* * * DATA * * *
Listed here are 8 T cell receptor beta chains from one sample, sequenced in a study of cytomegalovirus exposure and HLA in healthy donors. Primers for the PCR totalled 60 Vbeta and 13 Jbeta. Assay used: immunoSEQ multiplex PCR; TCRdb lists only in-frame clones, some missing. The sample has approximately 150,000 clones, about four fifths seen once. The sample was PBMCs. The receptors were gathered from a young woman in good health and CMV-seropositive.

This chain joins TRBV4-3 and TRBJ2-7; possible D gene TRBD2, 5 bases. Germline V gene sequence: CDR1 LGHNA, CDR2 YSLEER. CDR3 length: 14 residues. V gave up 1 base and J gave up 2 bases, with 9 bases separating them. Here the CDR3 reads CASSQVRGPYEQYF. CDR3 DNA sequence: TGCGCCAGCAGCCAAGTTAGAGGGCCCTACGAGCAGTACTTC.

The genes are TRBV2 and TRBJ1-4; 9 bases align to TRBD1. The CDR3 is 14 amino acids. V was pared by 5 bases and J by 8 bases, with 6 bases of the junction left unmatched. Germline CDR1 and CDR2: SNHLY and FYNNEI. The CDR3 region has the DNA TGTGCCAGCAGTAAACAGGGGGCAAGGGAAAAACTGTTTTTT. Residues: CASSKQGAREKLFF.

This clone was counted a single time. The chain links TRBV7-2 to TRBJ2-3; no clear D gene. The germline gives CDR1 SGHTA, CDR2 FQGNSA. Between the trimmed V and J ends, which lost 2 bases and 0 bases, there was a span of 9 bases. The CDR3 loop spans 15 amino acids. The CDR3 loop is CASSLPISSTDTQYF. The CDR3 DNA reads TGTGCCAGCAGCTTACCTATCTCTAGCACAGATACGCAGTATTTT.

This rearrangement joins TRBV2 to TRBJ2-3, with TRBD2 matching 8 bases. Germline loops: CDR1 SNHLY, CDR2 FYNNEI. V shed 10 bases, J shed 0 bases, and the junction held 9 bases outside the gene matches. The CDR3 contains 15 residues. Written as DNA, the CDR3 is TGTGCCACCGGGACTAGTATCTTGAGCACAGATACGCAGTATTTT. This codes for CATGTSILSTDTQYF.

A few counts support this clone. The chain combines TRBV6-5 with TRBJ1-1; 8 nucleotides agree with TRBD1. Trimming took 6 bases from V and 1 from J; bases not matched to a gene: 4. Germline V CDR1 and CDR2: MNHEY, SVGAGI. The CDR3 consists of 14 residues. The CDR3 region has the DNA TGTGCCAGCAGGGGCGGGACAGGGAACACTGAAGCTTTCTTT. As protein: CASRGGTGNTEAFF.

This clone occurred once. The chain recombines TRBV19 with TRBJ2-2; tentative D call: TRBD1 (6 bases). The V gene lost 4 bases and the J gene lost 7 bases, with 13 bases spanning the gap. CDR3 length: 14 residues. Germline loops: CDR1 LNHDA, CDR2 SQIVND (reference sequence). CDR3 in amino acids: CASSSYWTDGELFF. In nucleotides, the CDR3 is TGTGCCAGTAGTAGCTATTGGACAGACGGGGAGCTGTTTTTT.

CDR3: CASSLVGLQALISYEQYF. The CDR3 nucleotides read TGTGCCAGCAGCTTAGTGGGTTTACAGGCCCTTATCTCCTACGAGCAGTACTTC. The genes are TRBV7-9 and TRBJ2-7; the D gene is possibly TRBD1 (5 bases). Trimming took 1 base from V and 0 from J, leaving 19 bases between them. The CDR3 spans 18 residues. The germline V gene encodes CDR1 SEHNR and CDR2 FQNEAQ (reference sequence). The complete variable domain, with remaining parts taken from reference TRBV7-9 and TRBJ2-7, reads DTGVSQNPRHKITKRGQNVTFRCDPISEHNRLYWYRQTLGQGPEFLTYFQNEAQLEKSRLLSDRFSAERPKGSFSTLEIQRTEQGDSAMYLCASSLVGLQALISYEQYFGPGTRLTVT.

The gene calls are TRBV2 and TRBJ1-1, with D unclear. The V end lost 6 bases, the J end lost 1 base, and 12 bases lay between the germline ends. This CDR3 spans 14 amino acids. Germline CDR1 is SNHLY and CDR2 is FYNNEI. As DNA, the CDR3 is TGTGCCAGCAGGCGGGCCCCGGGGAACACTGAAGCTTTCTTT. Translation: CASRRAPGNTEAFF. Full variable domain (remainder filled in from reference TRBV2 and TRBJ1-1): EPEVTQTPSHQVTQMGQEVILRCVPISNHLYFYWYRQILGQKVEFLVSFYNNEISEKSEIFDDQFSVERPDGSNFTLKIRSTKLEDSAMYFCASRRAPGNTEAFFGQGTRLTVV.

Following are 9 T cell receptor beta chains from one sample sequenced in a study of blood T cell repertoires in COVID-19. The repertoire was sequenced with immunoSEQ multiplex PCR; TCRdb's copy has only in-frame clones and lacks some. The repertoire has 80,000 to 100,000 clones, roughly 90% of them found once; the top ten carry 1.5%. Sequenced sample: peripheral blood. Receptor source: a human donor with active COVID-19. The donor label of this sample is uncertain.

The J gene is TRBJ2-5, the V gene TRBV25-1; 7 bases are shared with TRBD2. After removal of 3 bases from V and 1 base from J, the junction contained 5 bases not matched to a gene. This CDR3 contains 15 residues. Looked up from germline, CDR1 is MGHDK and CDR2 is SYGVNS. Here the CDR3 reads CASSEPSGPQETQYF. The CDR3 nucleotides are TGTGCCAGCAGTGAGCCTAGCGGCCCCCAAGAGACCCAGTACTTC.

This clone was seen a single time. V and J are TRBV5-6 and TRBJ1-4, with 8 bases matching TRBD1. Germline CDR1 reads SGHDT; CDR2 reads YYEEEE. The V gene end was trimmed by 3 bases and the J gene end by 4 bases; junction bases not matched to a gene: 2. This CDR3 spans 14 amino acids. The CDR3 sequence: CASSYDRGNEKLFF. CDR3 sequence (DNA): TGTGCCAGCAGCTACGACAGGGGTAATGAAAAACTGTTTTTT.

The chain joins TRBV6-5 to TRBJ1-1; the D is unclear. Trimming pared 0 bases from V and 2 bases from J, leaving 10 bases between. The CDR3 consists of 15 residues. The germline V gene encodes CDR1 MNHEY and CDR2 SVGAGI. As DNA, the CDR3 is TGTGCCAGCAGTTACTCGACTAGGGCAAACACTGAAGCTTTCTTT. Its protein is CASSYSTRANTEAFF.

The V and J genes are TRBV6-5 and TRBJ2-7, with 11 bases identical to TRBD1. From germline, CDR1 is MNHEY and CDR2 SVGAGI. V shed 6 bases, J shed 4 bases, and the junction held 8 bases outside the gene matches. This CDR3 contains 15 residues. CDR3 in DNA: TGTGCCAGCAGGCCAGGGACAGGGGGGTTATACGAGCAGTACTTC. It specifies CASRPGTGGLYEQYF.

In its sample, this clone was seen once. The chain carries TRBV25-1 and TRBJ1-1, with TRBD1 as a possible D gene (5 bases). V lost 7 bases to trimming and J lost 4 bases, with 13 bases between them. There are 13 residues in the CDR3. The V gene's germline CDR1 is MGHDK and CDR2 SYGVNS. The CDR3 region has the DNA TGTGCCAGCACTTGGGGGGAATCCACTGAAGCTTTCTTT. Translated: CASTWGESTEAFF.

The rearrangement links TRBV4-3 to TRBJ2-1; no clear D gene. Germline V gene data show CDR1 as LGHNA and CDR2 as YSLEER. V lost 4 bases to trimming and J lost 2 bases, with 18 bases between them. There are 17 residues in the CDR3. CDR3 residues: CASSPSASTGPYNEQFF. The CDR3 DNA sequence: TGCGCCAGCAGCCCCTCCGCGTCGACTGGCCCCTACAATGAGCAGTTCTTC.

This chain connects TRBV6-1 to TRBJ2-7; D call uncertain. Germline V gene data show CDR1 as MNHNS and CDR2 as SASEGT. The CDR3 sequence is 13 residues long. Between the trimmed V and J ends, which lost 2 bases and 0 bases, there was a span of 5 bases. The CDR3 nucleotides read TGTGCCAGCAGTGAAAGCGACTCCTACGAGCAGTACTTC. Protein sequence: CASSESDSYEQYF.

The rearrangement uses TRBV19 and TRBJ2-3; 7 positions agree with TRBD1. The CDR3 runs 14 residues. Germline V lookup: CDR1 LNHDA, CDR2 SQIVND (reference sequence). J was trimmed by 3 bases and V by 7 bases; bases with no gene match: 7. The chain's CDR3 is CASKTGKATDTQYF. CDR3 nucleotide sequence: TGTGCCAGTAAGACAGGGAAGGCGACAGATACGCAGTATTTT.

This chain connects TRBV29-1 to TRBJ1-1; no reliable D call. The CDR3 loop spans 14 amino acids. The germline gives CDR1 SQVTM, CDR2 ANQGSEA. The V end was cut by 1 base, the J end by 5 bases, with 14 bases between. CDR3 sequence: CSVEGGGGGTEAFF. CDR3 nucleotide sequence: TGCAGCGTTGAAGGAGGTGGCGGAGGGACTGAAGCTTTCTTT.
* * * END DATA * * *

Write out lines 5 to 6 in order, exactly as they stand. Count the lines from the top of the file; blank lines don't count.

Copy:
This rearrangement joins TRBV2 to TRBJ2-3, with TRBD2 matching 8 bases. Germline loops: CDR1 SNHLY, CDR2 FYNNEI. V shed 10 bases, J shed 0 bases, and the junction held 9 bases outside the gene matches. The CDR3 contains 15 residues. Written as DNA, the CDR3 is TGTGCCACCGGGACTAGTATCTTGAGCACAGATACGCAGTATTTT. This codes for CATGTSILSTDTQYF.

A few counts support this clone. The chain combines TRBV6-5 with TRBJ1-1; 8 nucleotides agree with TRBD1. Trimming took 6 bases from V and 1 from J; bases not matched to a gene: 4. Germline V CDR1 and CDR2: MNHEY, SVGAGI. The CDR3 consists of 14 residues. The CDR3 region has the DNA TGTGCCAGCAGGGGCGGGACAGGGAACACTGAAGCTTTCTTT. As protein: CASRGGTGNTEAFF.